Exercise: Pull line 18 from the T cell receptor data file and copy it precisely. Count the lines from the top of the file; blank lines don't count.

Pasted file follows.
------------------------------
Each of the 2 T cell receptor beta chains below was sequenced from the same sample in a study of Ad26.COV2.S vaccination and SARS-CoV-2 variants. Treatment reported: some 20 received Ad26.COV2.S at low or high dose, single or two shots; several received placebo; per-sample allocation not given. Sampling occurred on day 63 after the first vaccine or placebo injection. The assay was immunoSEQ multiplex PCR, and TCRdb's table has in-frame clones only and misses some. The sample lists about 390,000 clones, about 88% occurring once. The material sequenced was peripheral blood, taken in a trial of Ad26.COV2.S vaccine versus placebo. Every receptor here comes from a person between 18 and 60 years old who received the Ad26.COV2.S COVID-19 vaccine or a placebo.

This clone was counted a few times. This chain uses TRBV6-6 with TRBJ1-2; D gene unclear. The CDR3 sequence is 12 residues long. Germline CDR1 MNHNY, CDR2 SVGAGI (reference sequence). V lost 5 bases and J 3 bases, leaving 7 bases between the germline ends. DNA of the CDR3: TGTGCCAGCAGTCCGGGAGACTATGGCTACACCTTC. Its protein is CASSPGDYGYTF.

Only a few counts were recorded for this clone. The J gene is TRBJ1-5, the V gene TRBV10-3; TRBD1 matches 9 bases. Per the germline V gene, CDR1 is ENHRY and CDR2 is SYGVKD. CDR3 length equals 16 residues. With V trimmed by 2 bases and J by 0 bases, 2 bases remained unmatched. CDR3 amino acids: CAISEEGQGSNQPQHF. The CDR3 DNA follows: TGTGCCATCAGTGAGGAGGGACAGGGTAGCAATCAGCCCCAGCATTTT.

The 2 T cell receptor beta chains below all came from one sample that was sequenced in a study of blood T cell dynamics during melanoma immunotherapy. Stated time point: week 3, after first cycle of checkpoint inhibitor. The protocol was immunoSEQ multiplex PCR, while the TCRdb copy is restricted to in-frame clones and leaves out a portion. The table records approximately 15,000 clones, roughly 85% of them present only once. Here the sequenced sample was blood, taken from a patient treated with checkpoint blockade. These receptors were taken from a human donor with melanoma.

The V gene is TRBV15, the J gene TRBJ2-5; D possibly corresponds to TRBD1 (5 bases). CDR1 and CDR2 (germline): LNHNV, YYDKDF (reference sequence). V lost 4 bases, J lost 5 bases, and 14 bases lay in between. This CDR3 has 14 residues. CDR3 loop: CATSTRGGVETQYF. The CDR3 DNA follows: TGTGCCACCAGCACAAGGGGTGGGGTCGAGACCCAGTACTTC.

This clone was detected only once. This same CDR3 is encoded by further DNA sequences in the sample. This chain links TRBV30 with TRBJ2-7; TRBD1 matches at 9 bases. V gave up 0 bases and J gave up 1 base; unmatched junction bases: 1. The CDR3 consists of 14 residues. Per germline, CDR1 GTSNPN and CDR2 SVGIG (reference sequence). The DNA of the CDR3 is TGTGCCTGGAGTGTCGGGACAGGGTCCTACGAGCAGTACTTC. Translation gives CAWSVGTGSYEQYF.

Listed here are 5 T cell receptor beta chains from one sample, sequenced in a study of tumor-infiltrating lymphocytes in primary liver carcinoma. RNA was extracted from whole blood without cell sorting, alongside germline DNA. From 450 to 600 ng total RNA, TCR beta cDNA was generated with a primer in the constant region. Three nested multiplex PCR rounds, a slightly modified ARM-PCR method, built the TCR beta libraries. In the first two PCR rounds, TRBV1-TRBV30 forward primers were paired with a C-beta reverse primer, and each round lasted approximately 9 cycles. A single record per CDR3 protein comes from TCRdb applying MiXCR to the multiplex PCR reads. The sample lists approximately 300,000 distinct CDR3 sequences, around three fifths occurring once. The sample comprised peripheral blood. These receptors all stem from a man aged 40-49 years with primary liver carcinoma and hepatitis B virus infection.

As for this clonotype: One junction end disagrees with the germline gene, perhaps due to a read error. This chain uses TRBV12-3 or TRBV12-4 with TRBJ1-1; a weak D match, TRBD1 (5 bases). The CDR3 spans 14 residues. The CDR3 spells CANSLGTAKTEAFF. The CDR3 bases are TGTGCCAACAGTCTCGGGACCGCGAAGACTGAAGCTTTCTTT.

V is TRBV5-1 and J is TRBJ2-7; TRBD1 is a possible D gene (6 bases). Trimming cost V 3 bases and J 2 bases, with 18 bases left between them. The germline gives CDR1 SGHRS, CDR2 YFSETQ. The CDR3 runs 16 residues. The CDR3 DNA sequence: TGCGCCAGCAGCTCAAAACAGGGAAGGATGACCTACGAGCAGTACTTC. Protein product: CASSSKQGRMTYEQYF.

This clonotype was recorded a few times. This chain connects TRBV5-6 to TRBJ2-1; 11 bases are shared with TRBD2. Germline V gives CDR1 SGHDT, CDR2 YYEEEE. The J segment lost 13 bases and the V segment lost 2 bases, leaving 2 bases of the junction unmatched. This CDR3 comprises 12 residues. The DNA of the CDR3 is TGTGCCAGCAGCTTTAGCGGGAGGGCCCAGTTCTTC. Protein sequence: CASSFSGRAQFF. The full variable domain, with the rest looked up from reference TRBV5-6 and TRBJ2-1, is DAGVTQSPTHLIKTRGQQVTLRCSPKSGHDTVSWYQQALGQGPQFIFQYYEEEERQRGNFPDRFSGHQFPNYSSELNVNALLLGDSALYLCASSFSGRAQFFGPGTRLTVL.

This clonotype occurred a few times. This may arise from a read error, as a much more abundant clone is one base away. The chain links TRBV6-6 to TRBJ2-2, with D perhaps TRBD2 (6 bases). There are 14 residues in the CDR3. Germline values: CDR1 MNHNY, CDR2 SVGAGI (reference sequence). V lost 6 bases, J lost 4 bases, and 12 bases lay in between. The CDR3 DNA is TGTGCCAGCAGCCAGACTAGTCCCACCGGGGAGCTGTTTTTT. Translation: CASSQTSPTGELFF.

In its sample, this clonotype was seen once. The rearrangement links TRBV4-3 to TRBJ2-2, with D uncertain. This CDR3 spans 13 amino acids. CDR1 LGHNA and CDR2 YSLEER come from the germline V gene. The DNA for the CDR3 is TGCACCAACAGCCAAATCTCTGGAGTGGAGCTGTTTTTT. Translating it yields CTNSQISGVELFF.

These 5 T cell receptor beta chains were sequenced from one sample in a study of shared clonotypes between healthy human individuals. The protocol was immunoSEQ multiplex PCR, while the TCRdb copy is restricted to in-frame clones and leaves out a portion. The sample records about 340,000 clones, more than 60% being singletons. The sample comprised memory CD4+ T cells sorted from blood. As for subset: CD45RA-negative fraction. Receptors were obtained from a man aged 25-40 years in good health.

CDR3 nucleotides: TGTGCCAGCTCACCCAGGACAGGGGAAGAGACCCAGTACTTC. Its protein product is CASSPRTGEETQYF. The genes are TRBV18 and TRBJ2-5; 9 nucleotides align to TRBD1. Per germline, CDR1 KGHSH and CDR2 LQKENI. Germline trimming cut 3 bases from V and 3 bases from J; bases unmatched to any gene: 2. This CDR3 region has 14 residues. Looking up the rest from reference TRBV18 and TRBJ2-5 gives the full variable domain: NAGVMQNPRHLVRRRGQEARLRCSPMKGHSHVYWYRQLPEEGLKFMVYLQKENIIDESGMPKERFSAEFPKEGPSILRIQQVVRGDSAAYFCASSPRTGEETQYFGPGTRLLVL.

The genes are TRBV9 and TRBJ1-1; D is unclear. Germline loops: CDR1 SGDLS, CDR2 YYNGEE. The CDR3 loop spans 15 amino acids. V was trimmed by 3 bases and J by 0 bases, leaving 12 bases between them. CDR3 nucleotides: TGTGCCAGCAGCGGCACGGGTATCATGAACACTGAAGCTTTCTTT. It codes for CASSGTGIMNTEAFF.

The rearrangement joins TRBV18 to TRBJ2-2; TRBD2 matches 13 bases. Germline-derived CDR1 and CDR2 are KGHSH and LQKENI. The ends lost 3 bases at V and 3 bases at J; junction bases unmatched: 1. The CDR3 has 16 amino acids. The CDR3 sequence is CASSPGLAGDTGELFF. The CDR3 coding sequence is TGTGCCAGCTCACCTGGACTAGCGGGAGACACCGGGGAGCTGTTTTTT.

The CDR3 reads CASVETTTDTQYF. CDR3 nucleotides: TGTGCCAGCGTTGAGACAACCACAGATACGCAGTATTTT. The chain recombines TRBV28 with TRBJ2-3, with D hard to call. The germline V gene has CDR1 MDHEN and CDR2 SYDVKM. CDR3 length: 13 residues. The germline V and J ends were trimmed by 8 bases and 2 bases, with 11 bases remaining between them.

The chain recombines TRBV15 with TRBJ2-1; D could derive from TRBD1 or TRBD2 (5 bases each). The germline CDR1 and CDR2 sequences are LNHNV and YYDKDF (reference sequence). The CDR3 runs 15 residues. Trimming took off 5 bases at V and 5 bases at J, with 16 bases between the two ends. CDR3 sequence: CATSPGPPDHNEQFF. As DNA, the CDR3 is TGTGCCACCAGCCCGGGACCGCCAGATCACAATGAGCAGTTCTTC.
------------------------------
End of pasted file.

The chain recombines TRBV15 with TRBJ2-1; D could derive from TRBD1 or TRBD2 (5 bases each). The germline CDR1 and CDR2 sequences are LNHNV and YYDKDF (reference sequence). The CDR3 runs 15 residues. Trimming took off 5 bases at V and 5 bases at J, with 16 bases between the two ends. CDR3 sequence: CATSPGPPDHNEQFF. As DNA, the CDR3 is TGTGCCACCAGCCCGGGACCGCCAGATCACAATGAGCAGTTCTTC.